Insurance industry

View this page in: Español

The five keys to the industry

Solvency II

Taking into account the entry into effect of the Solvency II Directive the insurance industry must go on working on the adaptation of its business processes and policies to the new management environment, based on risk and capital control. With the finalization of the pre-application process for internal models (Pillar I) and the publication in the autumn of 2011 of the consultative documents on risk and solvency self-assessment (Pillar II) and on reporting to the watchdog and market (Pillar III), it seems pretty certain that convergence with the Directive is definitely going ahead .Nonetheless, in the next few months, we will see the approval of the legislative second and third level texts that develop the framework legislation.

Entities that are already carrying out the preparatory work should therefore not slacken in their efforts and evidently, for those that have not yet started their adaptation to Solvency II, there is not a minute to lose.


Multi-channel arrangements: everyone wants to have a strong presence in on-line channels and bancassurance and also to reactivate the agency network

As compared with the traditional channels through which insurance companies related to customers (own networks, agents, brokers, contact centres etc), channels such as Bancassurance, Internet in its different forms (portals, comparing, social networks etc), distribution through alliances (shopping centres, travel agencies, dealers etc) have become particularly important as is borne out by business figures. Single-channel customers have developed into multi-channel customers or more precisely and to use their full name a "multi-channel 2.0 mobilised customer". It is therefore essential to have an overall approach to this reality from the differing perspectives involved (strategy, processes, organisation and technology), in the search for greater customer satisfaction, enhanced efficiency in the development of new distribution models and the reactivation of traditional channels .


New customer vision and greater understanding (customer focus, extended vision and loyalty and retention management)

Enhancing insurance industry customer relationships and loyalty is currently one of the basic aims of any insurance company.  The costs of winning customers are increasing and the accumulated loss of the most profitable customers triggers significant losses in the income statement.  Revolving door customers are less profitable in the medium and long term than those customers with a more stable relationship with the company. Therefore business management places the customer in the centre of the organisation and should aim at building long-term relationships: adding, multiplying and not subtracting customers for the entity. The future business management model should allow for the 5 C world: Culture, Customer, Commerce, Capacity and Control,  which define the steps to take on the path to excellence in customer  centricity. The trust and commitment that the  entity’s customers perceive and the experience lived with it will clearly  be one of the basic pillars to ensure the successful management of the business.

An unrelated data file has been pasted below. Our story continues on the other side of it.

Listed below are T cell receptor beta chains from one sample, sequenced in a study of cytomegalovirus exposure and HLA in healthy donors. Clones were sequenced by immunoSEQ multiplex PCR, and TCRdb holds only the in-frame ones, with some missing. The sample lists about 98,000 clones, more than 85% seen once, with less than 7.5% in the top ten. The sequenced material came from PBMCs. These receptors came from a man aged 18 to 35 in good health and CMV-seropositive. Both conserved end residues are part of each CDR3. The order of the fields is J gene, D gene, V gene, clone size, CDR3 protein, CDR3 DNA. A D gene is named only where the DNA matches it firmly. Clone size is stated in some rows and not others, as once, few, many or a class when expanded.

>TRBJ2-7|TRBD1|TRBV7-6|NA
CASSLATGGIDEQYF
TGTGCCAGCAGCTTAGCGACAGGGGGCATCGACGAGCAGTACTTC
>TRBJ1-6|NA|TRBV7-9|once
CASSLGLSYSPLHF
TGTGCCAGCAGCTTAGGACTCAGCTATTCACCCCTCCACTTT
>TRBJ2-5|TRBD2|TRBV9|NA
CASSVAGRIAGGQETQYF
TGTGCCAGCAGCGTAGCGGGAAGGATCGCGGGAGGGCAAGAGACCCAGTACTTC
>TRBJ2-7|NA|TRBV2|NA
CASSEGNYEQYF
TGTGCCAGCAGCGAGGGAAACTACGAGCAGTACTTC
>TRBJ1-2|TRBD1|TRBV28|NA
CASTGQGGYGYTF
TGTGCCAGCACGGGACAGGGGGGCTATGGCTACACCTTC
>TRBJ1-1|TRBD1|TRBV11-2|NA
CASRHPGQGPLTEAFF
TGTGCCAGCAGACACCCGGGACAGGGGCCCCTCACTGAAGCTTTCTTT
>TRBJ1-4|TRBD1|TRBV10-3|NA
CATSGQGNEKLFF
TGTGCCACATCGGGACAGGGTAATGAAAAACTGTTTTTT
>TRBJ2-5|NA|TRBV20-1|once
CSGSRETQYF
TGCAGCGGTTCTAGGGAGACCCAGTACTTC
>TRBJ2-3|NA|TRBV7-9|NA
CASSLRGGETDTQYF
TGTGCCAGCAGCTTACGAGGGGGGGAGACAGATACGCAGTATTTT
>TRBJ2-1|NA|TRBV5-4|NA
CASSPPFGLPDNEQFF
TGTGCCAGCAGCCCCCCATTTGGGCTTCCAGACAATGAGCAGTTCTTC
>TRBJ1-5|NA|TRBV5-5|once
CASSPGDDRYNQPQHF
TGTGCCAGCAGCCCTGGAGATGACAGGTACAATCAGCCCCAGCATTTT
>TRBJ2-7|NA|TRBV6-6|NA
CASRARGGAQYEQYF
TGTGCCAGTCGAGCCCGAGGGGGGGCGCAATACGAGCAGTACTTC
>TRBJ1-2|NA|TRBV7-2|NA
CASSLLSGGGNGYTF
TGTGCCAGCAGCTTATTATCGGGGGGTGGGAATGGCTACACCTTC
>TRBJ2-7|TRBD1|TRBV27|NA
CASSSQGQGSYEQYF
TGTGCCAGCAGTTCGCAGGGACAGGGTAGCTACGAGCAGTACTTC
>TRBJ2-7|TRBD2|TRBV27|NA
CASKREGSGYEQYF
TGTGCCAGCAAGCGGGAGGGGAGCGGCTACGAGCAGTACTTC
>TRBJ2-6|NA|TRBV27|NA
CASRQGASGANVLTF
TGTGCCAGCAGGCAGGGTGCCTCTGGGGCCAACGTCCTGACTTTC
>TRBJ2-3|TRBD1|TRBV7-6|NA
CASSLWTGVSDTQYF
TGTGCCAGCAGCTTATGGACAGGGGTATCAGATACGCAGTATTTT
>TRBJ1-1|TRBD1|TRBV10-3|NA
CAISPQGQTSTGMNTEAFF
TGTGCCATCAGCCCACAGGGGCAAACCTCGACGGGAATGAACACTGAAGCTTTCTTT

Operational efficiency: improving the way of doing things, automation

As a result of growing market competition and falling margins, insurance companies are increasingly aware of the significance of improving efficiency levels.  In this respect,  the aim is to develop an understanding of internal operations, identify customer and member expectations from an operations viewpoint and drive process improvement by  adopting radical or tactical solutions on the basis of needs. Radical solutions are understood as the outsourcing  of  non-core operations or  concentrating operations in service centres in the hope of a notable improvement in perceptible efficiency  in the income statement. 

Tactical solutions envisage the optimisation of critical processes through the detection of value operations,  automation as a basis for the creation of flows and control and finally, the development of management capacities in each process.


Innovation: products, business models etc. 

"... Trees don’t always grow upward …” with this, the CEO of a leading communications company urged a group of executives to develop innovative ideas. In the last few years the industry has seen far-reaching diversification in the development of new products and services that it offers its customers, in order to set itself apart from the competition and avoid a fight for market share only on the grounds of price. Within this scenario, it is key to “organise innovation”, understood in its broadest sense in order to leverage as far as possible the actions carried out and know how to transmit the right messages.

Following the right path and establishing appropriate structures may significantly improve the chances of creating profitable business growth.